In Junior humanities, language arts, history, and social studies are taught in an interdisciplinary setting. The historical focus of study each year often provides a general backdrop for selection of classic literature, geographic study, and writing themes. Concentration on a particular era in history allows the gifted student to explore a particular topic in detail, satisfying The Sage School’s depth of content approach to education, while at the same time developing necessary academic skill sets such as writing, note-taking, mechanics, grammar, vocabulary, reading comprehension, and research skills. Differentiation is accomplished by varying output expectations, using different levels of texts, and by varying the type and complexity of literature and other assigned readings.
The Junior division follows the Harvey Daniel’s model of Literature Circles for reading instruction. Students read various types of literature including historical fiction, poems, short stories, folklore, essays, novels, biographies, and science fiction. The literature stimulates discussion, writing, and listening skills. Literature Circle groups meet weekly.
Junior Division students develop into technically strong writers who enjoy expressing themselves through writing. Students are trained in the 5-Step Writing Process: pre-writing, drafting, revising, editing, and publishing. This process also involves conferencing with peers and teachers. They engage in a variety of writing styles (note-taking, persuasive, expository) and learn to support their ideas by choosing an appropriate structure for each.
The humanities classes use Michael Clay Thompson’s programs GrammarIsland,GrammarTown, and Grammar Voyage for grammar instruction. The programs provide students with a unique combination of challenging ideas and accessible concepts. Sophisticated skills are presented in a way in which they are easy to grasp and fun to learn, thus giving students access to more advanced topics.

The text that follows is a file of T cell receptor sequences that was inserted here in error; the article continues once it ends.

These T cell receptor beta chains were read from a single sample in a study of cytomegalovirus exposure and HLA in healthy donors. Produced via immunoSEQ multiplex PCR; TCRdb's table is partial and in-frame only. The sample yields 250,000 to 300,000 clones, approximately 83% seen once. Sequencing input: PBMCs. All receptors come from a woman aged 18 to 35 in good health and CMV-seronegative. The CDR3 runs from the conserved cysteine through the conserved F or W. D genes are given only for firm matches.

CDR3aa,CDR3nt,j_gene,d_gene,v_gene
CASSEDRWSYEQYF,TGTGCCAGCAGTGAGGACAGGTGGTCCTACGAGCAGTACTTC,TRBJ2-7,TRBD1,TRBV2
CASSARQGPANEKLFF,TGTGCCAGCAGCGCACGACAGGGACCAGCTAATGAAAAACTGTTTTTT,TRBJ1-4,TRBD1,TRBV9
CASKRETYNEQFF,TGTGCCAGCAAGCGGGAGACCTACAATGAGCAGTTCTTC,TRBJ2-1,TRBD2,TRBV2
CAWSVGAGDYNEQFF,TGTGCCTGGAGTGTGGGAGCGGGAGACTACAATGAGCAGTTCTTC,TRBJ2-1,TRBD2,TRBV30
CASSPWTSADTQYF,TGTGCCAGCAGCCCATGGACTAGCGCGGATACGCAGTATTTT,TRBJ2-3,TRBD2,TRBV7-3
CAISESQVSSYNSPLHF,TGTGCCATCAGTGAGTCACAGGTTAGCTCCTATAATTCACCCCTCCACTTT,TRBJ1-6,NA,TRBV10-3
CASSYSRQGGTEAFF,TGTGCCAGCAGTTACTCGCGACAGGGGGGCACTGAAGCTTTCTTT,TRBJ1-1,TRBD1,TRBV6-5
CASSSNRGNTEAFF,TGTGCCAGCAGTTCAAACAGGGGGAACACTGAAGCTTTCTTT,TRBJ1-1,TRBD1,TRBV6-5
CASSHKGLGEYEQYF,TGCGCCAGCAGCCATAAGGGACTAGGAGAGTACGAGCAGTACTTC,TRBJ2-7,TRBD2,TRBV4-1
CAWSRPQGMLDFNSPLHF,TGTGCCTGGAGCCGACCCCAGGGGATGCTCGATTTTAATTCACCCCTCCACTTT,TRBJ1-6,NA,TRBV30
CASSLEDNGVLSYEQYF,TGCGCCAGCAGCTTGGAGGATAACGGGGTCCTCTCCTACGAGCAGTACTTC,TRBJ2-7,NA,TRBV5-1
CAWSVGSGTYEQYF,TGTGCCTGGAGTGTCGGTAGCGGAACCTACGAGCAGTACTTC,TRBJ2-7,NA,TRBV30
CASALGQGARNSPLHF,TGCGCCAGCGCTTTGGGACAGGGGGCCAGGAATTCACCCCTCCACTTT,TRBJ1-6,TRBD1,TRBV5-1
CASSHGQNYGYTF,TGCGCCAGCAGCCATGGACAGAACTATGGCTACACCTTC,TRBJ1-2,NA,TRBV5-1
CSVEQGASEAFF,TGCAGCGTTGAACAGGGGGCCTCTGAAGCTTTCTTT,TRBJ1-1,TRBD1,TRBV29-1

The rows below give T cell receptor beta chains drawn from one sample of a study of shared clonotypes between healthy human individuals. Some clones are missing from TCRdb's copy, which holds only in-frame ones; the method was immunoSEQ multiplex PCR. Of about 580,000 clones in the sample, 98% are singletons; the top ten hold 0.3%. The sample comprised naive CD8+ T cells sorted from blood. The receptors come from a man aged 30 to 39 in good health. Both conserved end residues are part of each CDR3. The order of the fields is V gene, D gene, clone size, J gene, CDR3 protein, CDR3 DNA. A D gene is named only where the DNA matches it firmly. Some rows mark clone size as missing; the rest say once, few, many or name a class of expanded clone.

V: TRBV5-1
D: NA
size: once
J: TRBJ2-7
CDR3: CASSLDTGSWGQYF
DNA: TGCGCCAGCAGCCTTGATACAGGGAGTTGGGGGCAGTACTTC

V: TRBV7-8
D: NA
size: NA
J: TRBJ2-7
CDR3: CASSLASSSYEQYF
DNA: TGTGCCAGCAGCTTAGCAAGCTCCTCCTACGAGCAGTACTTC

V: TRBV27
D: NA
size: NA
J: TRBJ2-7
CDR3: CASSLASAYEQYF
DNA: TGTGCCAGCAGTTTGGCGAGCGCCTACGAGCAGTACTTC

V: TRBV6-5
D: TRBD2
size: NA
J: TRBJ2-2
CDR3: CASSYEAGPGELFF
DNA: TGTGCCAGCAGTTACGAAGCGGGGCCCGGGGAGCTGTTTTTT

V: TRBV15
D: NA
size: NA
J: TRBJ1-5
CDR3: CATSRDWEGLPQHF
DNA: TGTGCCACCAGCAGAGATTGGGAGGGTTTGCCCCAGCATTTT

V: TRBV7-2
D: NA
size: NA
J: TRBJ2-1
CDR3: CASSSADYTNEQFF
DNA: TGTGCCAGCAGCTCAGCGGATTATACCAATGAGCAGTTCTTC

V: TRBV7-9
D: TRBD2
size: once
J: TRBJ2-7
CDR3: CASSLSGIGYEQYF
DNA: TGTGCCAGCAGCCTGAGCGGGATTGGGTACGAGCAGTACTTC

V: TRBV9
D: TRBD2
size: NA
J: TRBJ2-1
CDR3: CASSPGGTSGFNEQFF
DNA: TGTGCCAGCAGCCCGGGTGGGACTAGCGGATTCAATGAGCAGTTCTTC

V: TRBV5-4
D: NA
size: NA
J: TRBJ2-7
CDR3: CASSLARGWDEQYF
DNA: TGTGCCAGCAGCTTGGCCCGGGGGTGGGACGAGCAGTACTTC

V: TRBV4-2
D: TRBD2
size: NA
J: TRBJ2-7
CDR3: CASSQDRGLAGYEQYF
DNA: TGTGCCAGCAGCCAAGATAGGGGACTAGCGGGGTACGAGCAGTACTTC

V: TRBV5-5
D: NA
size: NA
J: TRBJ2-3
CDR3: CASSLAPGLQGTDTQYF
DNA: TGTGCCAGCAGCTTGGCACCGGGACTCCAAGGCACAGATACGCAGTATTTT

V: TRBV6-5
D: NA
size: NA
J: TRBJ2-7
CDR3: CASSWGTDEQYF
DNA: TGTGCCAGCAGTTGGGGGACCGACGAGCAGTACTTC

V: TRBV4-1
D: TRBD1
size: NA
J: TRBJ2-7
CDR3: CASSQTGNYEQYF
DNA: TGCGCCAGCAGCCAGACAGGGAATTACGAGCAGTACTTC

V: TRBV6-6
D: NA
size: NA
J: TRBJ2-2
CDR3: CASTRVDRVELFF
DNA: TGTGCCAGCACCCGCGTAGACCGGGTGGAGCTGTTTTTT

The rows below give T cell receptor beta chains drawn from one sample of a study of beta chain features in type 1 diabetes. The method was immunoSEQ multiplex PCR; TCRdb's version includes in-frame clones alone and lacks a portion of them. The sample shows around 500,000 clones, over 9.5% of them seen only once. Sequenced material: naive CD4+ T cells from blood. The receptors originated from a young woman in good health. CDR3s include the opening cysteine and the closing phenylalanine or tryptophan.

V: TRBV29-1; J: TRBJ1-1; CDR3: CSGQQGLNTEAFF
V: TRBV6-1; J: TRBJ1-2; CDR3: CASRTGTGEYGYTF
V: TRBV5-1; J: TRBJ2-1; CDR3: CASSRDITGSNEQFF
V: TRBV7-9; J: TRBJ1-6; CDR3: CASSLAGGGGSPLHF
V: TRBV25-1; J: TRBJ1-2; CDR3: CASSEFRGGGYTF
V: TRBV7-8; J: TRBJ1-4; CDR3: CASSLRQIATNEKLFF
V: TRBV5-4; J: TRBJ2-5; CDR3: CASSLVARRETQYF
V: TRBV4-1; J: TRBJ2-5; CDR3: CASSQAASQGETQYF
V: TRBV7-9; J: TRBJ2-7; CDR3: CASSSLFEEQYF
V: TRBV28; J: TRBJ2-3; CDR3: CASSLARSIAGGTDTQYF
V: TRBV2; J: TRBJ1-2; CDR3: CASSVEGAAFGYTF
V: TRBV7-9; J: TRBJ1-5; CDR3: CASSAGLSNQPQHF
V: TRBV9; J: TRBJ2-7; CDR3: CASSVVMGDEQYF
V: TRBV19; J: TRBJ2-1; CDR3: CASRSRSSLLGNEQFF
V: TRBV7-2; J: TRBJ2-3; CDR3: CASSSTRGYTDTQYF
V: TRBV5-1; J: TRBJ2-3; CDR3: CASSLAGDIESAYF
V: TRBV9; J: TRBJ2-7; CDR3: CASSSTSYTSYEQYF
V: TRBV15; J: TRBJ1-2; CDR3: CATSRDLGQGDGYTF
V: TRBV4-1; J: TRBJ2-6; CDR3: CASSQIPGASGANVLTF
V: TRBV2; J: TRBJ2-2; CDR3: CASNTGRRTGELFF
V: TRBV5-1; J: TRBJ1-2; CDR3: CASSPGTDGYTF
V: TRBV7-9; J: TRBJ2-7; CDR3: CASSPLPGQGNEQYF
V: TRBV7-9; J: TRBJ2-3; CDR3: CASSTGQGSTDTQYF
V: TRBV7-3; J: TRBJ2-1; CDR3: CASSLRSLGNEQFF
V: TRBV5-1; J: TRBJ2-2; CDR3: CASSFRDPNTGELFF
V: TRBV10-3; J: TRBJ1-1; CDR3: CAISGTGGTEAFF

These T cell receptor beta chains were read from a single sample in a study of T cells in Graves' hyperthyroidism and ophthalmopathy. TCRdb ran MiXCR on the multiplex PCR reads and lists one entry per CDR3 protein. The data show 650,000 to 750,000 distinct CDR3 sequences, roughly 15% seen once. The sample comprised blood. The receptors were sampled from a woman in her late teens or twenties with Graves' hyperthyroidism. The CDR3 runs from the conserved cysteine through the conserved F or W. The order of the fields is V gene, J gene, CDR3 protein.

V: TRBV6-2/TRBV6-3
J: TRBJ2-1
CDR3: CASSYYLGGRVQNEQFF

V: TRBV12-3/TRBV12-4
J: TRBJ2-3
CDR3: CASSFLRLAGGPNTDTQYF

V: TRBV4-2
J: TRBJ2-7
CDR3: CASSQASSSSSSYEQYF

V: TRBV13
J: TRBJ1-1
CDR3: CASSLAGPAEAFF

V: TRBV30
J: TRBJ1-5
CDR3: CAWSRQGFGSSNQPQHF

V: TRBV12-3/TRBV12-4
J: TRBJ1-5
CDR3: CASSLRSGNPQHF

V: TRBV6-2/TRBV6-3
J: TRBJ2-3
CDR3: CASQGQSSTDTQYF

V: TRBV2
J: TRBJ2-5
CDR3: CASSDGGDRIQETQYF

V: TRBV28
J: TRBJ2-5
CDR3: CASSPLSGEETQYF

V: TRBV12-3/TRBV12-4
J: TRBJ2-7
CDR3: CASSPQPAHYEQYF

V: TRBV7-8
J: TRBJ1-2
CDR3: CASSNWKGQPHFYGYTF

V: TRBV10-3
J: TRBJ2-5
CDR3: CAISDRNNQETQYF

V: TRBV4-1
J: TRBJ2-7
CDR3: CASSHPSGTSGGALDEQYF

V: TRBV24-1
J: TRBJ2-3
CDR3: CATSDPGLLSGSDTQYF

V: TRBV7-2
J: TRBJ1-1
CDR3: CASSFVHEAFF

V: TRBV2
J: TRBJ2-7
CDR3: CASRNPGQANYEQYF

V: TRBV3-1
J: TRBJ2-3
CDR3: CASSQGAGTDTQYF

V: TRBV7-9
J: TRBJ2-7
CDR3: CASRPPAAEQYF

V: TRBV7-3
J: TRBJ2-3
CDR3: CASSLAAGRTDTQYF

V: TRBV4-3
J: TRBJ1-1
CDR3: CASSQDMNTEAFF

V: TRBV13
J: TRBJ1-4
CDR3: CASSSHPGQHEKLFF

Beginning Juniors use Cynthia M. Stowe’s Spelling Smart! program. The program approaches spelling as a cognitive task. It integrates concepts from the whole language philosophy and phonics strategies. Instead of memorizing hundreds of individual words, students identify patterns and consistencies. This provides a challenging program, which defines the structure of the English language and encourages the student to apply logical thinking skills to the task of spelling.
As students progress through the Junior Division, our word studies focus on word origins and vocabulary development through the use of Caesar’s English I and II by Michael Clay Thompson and Myriam Thompson. Furthermore, students sharpen their reasoning skills as they study analogies, through which they analyze the subtleties of language and relationship.
The Sage School humanities program supports the belief that history comes alive through class and independent reading and investigation of historical fiction, biography, travel books, memoirs and other artifacts. Events take on greater meaning when students are able to imagine and identify with people. Therefore, in the humanities class, history is closely intertwined with language arts through readings, research, and projects.
Historical studies in the Junior Division include a mix of U.S. History, World History, and ancient cultures study. Students study a combination of topics each year throughout the three year cycle
Mayan, Aztec, Incan Civilizations
Age of Exploration
Westward Expansion/American Indians
Civics and Geography
In addition to the major historical themes, students are involved in civics and geography studies. Civics topics taught include, but are not limited to: elections, forms of government, the three branches of the Federal government, law making, citizenship, and patriotism. Throughout their development in the Junior Division, students learn how geography affects different people and cultures throughout history and in the present day. Students examine a variety of maps, utilize map making skills, and study landforms and climates. With the study of geography, students become more aware of the world around them and become more geographically literate global citizens.
Spelling and Grammar Skills
Oral Communication: Listening and Speaking
Social Studies (History, Civics, Geography)